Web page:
Canon PowerShot 330 HS First Impressions Review
An iterative update that fails to inspire, with only middling upgrades to wireless functionality.
Our First Take
The 330 HS is an uninspiring update to Canon’s midrange PowerShot lineup.
Ah, Canon PowerShots. While the world can often be confusing, full of frightening changes and tectonic shifts beneath our very feet, it’s comforting to know one thing seems to never change: Canon’s line of PowerShot cameras. Witness the ELPH 330 HS (MSRP $229.99), the latest midrange PowerShot to appear here at CP+ 2013.
The ELPH 330 HS is really just a small upgrade over previous 300-series ELPH cameras, with improved wireless connectivity options, a DIGIC 5 processor, and a run-of-the-mill combination of 10x optical zoom and 12-megapixel CMOS image sensor. The 330 HS will debut in March in black, silver, and pink colors.
Design & Usability
A pocketable body with a 10x zoom is complemented by a very familiar interface.
It’s clear that Canon feels very comfortable with the current design of its PowerShot cameras, as the 330 HS does nothing to break the mold. The 330 HS feels almost exactly like the 320 HS in the hand, since it’s made from the same slick plastic material as the rest of Canon’s point-and-shoot line. There’s no real grip to speak of, though Canon’s raised logo on the front does provide enough traction to keep the camera securely in hand while shooting.
The back side is simple and sparsely peppered with buttons. There’s a four-way directional pad with various functions mapped to it, along with a playback button, central OK key, dedicated video record button, and menu key. Canon has also repositioned the mode switch to where your thumb naturally rests, letting you switch between fully automatic and program auto modes quickly and easily.
The ELPH 330 HS lacks true manual control over most settings, though in program auto you can adjust a few options like ISO and exposure compensation. You can also switch over to a selection of scene modes, including high speed burst, miniature, color swap, and plenty of others. The camera is quite easy to use overall, especially if you’re already comfortable with any Canon PowerShot from the last few years.
There’s precious little that’s new on the 330 HS, save for slightly improved WiFi functionality.
The Canon ELPH 330 HS comes with a variety of features, but few really set it apart from the pack. It combines a 10x optical zoom lens (maximum aperture range of f/3–6.9) with a 12-megapixel CMOS image sensor and DIGIC 5 processor. That combination allows you to shoot at ISO speeds ranging from 80-6400, with a maximum continuous burst speed of 6.2 frames per second. Unfortunately, Canon has again limited the fastest burst setting to a particular scene mode, which means if you want to just leave it in program auto you’re left with a more pedestrian burst rate of 2.4fps.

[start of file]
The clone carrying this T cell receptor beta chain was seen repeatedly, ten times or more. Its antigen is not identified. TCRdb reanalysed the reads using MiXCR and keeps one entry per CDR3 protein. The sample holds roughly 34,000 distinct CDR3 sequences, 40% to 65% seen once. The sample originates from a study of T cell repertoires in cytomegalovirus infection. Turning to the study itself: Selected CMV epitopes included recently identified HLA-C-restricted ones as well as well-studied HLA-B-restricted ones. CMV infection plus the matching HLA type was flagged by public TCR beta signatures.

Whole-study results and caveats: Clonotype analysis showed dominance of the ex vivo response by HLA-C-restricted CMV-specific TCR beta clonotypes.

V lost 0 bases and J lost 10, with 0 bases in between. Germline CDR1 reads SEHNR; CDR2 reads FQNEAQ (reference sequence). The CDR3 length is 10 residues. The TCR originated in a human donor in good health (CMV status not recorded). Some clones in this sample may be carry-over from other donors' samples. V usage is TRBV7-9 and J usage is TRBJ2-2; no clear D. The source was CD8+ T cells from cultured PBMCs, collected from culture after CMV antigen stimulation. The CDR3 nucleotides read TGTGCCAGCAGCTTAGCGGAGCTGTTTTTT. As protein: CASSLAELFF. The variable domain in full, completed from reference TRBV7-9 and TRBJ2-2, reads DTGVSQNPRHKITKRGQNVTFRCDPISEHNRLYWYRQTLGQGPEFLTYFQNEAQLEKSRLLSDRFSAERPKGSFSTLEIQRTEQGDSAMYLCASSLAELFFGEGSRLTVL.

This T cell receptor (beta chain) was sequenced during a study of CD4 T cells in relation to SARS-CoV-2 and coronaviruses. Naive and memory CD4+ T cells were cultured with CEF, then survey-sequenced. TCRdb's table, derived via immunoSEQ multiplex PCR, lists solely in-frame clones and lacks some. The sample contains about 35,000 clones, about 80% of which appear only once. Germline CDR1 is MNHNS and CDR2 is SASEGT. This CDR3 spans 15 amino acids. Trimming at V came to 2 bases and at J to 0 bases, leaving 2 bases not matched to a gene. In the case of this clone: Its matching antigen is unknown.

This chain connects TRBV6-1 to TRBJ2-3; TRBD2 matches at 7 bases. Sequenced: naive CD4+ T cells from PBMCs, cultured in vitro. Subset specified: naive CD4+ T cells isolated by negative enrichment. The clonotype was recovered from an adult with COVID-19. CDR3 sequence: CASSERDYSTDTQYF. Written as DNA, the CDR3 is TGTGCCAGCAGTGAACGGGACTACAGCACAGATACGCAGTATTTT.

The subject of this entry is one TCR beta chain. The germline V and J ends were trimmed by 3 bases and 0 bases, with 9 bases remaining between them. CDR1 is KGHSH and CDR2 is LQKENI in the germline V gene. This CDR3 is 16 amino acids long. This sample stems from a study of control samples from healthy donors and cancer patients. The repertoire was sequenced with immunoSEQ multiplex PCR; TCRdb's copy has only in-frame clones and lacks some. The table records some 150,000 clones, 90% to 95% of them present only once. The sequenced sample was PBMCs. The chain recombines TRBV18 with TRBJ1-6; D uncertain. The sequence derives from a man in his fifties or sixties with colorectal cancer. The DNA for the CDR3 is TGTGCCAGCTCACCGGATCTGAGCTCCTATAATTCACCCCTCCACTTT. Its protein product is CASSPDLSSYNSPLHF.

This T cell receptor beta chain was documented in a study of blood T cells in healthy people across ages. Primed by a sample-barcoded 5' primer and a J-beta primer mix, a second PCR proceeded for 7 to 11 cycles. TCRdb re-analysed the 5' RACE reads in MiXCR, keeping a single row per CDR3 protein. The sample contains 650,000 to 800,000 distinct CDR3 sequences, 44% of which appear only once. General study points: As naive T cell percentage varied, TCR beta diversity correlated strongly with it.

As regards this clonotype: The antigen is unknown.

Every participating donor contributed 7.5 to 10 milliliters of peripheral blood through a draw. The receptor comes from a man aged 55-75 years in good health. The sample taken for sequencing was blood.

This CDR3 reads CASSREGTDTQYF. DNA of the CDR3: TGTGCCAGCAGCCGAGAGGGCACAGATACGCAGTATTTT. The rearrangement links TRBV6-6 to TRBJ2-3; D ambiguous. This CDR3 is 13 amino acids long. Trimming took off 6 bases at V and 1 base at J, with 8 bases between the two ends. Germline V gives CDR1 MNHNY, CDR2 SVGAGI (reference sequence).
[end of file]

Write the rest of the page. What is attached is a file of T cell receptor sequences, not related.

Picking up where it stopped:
You can frame shots using the 3-inch, 460k-dot rear LCD. It’s neither articulated nor touch-enabled, but in our book that’s not necessarily a black mark, since it keeps the cost down without taking much away from the experience. The 330 HS does also include a built-in flash, but it’s rather weak with a guide number of just 13 feet and a recycle time of “10 seconds or less.” Thanks, Canon.
The one feature that seems to have gotten most of Canon’s attention this time around is wireless connectivity. It’s certainly improved, but still not all that fluid. You can now upload photos directly to social networking sites and also leave comments, giving your pictures a little more context than previous models allowed. You can also select which groups have access to your photos, so your coworkers don’t have to be exposed to the 500 cat photos you post every day.
If you’ve got a working PowerShot from the last two years, the Canon 330 HS doesn’t provide a compelling reason to upgrade.
The Canon 330 HS draws heavily from past Canon PowerShots to deliver a slim, pocketable camera with a respectable 10x optical zoom. The 330 HS benefits from only minute, iterative changes over previous ELPH models, providing little to no reason to upgrade if you’ve got a working model. For those with a camera on the fritz who want more zoom than a smartphone can deliver, the 330 HS is an attractive, slim option with a comfortably familiar interface.
Canon has definitely put some effort into upgrading the wireless capabilities here, but the camera’s WiFi integration is still a stilted, forced experience that pales in comparison to what even the most basic smartphones offer. Canon has at least pushed the price down a bit, offering the 330 HS at an MSRP of $229.99 (down from the 320 HS’s $249.99 MSRP). Still, that’s a lot of money to put down for a dedicated point-and-shoot camera these days. Even at a slightly reduced MSRP, it’s hard not to think the ELPH 330 HS is overpriced.
If you’ve loved a previous PowerShot and simply want a new one, the 330 HS is a perfectly fine option. We think you’d be better served by going with a slightly older (perhaps discounted) model, but if that’s not an option for you, the ELPH 330 HS is a dependable fallback in an ever-shrinking market.
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